Sandia National Laboratory, www.sandia.gov

Solar cells the size and shape of tiny, sparkling snowflakes and made of crystalline silicon could soon be less expensive and more efficient than current solar collectors pieced together from 6-in. wafers. The new cells measure 14 to 20-μm thick, one-tenth the thickness of ordinary wafers, yet perform at approximately the same efficiency as today’s larger cells. The new cells were made by engineers at Sandia National Laboratory, Albuquerque, N.M., using MEMS techniques common in today’s electronic foundries. The cells could be mass produced and added to a variety of objects — everything from tents to high-rises.

Because the cells use so little silicon, they have fewer mechanical defects, making them more reliable than conventional solar cells. They can also be made from commercial wafers of any size. And if one cell is defective, the rest can still be used. This contrasts with conventional practices where if one unit goes bad, the entire wafer often must be scrapped.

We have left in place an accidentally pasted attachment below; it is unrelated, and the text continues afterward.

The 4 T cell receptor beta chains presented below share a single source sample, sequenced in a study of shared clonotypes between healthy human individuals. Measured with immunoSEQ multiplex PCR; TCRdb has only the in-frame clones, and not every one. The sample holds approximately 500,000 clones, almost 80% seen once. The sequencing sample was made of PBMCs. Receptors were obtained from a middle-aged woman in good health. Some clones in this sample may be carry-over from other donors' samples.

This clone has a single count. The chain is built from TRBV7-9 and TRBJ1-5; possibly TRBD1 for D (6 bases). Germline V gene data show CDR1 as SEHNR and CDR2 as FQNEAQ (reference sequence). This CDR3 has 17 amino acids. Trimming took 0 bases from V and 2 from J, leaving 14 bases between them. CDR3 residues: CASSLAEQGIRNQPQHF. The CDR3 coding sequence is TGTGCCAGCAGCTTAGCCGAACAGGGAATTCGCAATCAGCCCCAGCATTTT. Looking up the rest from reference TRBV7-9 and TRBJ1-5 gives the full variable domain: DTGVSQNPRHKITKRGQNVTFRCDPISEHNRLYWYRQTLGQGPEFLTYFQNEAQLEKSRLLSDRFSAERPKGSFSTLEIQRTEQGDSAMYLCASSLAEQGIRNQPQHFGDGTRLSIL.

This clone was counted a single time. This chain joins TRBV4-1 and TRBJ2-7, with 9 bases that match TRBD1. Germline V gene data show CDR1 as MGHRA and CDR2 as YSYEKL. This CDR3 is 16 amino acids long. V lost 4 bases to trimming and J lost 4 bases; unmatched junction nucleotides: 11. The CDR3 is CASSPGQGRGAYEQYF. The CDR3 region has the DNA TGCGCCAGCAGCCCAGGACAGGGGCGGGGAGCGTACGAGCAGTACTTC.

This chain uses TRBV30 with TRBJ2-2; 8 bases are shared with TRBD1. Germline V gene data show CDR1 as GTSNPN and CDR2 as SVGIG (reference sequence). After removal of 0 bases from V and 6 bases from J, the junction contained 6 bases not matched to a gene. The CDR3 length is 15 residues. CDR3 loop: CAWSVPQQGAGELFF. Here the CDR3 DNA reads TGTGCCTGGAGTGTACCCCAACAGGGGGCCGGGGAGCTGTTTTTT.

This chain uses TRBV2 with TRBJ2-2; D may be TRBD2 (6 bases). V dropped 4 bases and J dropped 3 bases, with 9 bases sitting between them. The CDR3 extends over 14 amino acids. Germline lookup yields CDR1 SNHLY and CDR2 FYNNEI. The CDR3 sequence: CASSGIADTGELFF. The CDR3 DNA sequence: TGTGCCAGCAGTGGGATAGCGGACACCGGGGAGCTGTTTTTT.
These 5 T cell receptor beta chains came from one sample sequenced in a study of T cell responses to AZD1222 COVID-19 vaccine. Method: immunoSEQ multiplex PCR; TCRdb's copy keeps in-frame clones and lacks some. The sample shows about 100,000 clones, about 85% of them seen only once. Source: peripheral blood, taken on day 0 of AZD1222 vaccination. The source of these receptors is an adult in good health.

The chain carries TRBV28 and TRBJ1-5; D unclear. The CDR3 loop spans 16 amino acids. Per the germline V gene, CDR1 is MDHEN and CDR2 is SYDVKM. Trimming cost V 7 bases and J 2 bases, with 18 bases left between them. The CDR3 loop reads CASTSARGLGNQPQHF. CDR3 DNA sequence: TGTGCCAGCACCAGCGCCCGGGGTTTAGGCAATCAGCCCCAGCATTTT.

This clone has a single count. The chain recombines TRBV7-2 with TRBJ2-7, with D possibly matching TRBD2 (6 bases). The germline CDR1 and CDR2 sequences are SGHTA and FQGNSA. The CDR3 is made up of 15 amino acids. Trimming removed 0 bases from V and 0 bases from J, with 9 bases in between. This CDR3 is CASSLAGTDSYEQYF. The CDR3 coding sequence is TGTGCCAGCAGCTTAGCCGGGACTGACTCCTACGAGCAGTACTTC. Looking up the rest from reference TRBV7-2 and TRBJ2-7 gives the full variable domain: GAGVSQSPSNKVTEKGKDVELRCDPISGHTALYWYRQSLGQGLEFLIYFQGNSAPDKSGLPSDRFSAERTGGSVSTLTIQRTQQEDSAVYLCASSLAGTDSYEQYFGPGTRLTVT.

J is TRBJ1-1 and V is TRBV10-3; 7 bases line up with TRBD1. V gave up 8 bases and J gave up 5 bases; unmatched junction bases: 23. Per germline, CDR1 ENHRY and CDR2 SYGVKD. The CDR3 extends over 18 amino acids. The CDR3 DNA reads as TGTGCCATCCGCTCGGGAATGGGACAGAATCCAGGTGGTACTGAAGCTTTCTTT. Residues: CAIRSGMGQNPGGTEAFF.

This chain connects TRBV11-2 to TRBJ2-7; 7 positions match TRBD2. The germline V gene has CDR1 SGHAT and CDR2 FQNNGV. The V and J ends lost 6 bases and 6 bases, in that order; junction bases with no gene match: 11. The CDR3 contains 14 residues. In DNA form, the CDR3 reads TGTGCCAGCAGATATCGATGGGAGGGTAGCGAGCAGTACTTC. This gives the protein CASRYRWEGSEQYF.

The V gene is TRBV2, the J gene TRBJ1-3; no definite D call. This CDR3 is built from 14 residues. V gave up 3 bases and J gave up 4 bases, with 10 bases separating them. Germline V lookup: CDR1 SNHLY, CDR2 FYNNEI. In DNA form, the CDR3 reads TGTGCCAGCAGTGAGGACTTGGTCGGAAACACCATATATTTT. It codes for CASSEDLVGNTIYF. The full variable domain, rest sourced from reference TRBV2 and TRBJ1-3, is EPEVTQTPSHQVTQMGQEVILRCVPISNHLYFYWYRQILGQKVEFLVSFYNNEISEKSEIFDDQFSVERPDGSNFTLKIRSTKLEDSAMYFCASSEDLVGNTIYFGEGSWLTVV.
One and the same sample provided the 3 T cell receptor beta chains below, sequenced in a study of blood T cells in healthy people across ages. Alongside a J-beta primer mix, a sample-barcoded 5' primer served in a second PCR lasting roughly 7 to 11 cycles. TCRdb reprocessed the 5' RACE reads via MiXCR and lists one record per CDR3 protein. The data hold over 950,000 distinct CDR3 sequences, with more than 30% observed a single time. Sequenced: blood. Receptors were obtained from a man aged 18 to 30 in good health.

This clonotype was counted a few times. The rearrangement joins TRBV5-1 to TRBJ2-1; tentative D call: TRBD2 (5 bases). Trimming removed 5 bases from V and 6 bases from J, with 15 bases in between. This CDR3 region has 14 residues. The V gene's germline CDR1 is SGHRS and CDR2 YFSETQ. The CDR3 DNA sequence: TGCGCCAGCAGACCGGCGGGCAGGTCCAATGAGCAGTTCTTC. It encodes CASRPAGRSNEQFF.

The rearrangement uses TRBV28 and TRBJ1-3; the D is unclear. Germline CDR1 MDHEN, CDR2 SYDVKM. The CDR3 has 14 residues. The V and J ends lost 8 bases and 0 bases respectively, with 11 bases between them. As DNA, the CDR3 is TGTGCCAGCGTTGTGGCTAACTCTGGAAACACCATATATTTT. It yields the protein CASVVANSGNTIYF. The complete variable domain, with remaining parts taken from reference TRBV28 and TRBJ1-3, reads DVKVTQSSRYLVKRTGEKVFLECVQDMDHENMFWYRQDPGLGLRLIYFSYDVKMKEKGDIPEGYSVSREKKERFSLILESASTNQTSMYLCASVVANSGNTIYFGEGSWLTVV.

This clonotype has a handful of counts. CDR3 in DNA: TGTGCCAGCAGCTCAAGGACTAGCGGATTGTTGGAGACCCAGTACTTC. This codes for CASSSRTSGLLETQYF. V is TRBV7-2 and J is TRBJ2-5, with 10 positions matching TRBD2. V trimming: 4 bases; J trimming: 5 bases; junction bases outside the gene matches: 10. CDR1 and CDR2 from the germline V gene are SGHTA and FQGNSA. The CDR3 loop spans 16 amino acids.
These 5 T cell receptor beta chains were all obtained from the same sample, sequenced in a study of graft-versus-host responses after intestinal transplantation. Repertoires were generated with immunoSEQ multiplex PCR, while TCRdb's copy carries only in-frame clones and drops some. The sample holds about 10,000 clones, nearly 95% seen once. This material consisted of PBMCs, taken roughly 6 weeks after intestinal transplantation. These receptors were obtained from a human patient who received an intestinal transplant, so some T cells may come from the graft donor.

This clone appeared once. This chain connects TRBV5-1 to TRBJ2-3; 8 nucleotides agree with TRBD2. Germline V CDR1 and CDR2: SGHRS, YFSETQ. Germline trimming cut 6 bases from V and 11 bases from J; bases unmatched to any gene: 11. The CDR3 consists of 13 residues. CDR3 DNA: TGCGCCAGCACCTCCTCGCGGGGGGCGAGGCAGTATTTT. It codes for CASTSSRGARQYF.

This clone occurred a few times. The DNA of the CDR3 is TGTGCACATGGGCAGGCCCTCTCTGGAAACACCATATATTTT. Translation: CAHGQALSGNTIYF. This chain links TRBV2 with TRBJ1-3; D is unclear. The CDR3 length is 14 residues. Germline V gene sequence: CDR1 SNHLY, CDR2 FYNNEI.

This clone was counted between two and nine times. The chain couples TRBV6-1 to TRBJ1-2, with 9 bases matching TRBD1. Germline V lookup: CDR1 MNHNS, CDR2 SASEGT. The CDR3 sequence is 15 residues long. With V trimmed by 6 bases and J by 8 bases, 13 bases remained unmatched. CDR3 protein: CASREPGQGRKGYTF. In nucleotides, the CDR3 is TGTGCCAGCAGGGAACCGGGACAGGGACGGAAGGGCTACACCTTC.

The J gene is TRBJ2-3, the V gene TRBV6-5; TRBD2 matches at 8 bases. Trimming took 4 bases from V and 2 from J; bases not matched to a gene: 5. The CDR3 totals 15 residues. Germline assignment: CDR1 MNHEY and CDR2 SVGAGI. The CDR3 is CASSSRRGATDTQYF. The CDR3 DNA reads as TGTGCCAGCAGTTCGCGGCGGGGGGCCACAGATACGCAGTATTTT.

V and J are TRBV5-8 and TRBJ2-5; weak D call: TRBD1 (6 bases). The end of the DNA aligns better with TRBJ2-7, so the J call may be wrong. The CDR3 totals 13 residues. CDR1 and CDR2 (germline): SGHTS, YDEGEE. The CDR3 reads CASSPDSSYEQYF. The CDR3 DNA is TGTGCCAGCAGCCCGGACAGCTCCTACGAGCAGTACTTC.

Each of these small cells is formed on a silicon wafer, etched, and then released inexpensively in hexagonal shapes. Electrical contacts are prefabricated on each cell at up to 130,000 contacts/hr using techniques borrowed from IC fabs and MEMS. Solar collectors, optical devices that increase the number of photons hitting the cell, can be added to these new cells. The collectors can be smaller with shorter focal lengths, and thus less expensive, than those for current PV cells.